But the holiday was also exhausting and I've been finding myself crawling into bed soon after the kids are tucked into theirs.

And then on Friday night, after the girls got to sleep and Boaz, Samuel, and I got in our bed with our books (our usual Friday night routine), I found myself thinking, "How did I get so lucky?"

We'd had the nicest Shabbat dinner with just the five of us. We all sat and ate and talked through dinner and nobody fought or kicked each other under the table, or melted down. And even though my vegetarian daughters are practically starving during this Pesach because they refuse to eat anything besides matzah and butter, they managed to munch happily and not complain about their dinners.

Afterwards, we all helped clean up, we read a couple chapters of Little House in the Big Woods from the very same book my sister gave me for my eight birthday (Tali has to read the inscription each time we open it) and exhausted, they girls went to bed without getting up two billion times to pee, get another drink of water, or make sure we're not doing anything too fun without them.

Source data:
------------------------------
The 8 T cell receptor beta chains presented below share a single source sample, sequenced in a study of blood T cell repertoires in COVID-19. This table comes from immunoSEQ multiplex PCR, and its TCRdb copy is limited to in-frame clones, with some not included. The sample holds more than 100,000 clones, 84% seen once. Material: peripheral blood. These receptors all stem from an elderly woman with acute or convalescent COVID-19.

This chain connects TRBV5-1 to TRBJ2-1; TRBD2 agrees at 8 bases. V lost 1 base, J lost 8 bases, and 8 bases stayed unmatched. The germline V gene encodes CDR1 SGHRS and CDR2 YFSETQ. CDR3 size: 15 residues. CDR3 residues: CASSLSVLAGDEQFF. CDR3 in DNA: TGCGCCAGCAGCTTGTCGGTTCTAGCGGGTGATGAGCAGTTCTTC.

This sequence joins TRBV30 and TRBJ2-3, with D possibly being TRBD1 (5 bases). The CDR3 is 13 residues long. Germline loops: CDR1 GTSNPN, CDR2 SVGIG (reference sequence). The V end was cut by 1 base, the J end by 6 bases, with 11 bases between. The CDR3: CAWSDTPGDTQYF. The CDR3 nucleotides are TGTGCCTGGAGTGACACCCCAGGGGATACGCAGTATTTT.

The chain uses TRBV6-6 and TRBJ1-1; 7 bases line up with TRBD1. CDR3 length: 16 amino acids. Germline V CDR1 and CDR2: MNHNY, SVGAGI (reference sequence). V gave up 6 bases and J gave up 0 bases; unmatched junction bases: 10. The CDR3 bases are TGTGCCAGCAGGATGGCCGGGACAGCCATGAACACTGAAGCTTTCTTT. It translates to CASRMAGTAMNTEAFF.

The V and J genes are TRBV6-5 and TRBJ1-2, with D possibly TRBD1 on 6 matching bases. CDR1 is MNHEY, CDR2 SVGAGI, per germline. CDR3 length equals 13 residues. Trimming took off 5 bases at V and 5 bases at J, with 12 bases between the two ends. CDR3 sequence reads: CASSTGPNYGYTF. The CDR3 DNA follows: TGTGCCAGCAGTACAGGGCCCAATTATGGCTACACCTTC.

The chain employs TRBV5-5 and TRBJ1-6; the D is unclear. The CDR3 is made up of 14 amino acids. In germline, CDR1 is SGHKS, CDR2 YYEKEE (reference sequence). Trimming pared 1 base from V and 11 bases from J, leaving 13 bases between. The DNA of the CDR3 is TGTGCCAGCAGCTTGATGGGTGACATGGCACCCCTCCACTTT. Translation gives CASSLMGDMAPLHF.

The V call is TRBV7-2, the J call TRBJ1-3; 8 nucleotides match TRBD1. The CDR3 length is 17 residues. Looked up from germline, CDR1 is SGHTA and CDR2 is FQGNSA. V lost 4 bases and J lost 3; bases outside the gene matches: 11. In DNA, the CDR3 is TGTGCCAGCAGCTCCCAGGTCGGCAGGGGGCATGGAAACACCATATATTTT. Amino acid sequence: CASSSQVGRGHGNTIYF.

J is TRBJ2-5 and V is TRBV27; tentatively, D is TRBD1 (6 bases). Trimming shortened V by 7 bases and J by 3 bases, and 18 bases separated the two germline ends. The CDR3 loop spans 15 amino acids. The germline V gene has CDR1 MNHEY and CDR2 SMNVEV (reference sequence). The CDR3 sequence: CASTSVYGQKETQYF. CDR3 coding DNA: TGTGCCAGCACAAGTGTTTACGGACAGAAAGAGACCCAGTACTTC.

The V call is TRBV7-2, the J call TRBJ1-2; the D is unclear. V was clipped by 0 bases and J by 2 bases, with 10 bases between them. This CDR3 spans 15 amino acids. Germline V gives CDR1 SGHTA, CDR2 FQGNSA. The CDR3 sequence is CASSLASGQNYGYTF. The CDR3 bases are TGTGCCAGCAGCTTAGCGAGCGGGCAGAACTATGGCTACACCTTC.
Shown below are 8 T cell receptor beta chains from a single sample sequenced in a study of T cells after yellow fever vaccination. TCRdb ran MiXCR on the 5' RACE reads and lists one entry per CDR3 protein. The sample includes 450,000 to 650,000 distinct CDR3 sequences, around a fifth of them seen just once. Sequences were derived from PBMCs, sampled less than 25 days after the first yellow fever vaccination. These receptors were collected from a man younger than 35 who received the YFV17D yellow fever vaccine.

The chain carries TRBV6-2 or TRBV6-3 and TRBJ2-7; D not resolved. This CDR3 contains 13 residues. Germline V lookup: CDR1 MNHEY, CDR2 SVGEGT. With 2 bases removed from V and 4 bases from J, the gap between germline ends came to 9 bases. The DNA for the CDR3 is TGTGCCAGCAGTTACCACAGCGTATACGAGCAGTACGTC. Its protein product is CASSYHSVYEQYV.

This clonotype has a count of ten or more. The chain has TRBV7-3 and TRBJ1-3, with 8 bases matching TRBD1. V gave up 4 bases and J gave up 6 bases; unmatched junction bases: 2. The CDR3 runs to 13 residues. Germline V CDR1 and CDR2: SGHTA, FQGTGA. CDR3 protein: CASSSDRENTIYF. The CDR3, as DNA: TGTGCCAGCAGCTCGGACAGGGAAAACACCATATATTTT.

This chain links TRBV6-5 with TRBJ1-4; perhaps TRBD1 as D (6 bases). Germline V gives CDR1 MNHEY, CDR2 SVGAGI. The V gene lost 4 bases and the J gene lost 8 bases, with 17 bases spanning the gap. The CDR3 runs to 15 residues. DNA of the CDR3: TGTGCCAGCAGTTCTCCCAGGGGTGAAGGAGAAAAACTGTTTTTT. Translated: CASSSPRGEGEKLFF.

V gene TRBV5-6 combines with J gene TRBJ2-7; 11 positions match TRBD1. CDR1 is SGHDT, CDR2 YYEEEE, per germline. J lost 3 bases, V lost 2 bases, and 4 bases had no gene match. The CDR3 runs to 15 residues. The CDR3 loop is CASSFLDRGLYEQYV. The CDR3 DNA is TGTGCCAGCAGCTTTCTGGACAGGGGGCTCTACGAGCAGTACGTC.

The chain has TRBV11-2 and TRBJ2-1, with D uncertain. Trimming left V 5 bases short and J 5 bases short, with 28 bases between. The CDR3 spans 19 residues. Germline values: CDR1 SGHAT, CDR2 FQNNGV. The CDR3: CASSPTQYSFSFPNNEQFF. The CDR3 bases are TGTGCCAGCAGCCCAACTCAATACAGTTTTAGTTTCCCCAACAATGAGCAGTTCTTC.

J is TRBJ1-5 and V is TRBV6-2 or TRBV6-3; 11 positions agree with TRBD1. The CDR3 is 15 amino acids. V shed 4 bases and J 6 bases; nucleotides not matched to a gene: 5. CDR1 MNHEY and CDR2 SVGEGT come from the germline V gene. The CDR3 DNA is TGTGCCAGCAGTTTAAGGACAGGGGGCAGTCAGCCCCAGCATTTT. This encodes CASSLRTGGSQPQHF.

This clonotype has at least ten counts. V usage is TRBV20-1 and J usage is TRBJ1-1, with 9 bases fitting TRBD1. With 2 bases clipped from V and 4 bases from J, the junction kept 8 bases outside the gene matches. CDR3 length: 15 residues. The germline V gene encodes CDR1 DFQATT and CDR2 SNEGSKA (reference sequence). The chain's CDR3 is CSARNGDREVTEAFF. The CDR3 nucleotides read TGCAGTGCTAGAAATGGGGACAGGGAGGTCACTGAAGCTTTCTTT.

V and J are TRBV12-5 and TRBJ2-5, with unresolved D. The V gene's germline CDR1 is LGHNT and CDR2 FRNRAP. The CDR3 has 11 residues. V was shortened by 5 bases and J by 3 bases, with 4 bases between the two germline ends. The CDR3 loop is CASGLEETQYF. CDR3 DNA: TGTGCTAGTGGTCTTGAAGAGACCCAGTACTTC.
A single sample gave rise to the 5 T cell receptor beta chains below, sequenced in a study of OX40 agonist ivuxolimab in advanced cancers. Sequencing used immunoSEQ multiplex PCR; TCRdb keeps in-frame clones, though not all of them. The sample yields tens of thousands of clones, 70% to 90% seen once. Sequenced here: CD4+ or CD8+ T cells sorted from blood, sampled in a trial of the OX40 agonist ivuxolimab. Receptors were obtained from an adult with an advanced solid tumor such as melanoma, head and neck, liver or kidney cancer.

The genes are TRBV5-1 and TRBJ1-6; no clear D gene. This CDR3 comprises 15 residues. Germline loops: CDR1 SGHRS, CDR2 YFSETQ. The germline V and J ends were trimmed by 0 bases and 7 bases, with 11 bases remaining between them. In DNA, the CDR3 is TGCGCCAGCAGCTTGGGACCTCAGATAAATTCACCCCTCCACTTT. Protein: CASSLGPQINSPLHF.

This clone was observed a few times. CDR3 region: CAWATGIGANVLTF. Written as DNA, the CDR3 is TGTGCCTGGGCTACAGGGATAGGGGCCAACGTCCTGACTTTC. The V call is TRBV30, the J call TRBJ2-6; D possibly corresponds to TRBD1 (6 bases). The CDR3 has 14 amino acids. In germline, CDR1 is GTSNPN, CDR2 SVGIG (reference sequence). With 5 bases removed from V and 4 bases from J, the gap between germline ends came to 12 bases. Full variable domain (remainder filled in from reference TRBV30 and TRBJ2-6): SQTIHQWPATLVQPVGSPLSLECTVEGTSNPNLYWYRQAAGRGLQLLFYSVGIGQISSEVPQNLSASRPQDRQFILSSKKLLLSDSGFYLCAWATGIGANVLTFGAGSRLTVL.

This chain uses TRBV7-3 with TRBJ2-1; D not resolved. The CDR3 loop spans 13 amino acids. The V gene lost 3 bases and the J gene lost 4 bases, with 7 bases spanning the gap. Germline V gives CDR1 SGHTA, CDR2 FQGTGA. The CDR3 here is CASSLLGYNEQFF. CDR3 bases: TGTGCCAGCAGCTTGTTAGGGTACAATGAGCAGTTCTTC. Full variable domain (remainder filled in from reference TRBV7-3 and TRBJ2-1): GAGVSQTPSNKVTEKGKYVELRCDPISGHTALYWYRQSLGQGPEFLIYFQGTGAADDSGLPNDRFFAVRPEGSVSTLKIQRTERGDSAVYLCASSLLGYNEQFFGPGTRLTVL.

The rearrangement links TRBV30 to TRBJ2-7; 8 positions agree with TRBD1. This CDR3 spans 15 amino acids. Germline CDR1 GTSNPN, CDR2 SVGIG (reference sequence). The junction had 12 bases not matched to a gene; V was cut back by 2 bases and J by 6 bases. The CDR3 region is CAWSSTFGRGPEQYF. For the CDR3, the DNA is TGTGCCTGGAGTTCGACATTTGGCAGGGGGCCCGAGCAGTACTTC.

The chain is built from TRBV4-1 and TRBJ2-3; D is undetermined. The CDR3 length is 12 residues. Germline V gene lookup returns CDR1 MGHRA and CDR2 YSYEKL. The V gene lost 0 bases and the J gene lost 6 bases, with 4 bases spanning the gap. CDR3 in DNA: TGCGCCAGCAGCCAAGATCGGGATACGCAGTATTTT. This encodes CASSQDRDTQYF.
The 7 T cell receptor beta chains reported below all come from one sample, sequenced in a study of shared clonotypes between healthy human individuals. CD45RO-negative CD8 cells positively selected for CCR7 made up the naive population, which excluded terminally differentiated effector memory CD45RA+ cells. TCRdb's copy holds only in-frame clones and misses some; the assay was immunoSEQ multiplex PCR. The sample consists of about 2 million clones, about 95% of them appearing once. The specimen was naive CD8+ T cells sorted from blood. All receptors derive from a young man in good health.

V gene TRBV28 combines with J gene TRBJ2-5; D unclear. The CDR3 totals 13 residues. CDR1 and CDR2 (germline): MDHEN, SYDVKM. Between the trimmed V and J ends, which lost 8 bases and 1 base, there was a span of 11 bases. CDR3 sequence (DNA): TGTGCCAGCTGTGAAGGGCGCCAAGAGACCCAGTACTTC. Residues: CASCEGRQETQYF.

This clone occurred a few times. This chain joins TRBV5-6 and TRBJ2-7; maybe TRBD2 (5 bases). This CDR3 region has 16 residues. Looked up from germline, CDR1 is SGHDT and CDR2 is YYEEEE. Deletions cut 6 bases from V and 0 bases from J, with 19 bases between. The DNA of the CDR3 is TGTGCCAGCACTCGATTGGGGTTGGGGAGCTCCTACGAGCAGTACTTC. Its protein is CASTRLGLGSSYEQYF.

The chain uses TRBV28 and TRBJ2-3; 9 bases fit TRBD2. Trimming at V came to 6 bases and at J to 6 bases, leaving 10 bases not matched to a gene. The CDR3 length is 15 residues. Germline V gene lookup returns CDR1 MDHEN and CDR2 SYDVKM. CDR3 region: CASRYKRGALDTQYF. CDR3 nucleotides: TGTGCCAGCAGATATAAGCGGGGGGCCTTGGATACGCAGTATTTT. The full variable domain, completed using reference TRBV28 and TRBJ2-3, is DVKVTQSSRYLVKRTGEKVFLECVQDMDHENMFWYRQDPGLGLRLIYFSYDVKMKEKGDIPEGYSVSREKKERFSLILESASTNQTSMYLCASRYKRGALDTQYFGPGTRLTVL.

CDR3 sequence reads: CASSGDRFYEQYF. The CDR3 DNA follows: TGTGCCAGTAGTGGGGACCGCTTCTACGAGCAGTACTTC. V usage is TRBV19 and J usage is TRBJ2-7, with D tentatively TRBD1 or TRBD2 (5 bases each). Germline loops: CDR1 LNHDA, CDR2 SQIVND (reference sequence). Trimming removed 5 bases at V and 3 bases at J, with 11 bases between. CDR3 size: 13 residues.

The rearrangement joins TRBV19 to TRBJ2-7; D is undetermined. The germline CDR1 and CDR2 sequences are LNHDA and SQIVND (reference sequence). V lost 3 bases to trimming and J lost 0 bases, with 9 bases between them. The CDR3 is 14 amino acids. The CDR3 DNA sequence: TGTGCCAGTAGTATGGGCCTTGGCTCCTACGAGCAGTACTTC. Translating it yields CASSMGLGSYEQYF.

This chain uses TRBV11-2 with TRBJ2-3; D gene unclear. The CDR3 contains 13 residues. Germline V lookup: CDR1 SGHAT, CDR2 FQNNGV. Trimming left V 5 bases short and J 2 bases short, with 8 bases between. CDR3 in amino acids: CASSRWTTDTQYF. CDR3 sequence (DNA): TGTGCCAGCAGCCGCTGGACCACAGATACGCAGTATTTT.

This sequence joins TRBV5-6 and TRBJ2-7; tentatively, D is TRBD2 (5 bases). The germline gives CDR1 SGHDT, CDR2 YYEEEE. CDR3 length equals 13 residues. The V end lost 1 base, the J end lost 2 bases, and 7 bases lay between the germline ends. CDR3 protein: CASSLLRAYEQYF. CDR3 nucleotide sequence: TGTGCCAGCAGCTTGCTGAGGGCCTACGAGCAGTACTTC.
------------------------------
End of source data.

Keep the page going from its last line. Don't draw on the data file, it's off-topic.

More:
But lying there in bed, reading with my family, I realized how lucky I was to be doing something I love to do with people I love, celebrating meaningful holidays together and really, it wasn't much of an accident that those other people in my life were commenting on how lucky they felt themselves. There's something to be said about a season of life reemerging after the winter and appreciating your lot. There's a lot to be said about stopping to appreciate your family and friends and the perspective between big and little things that fill our lives. And really, there's a lot to be said for simply stopping the everyday grind and taking on a new routine for a holiday break.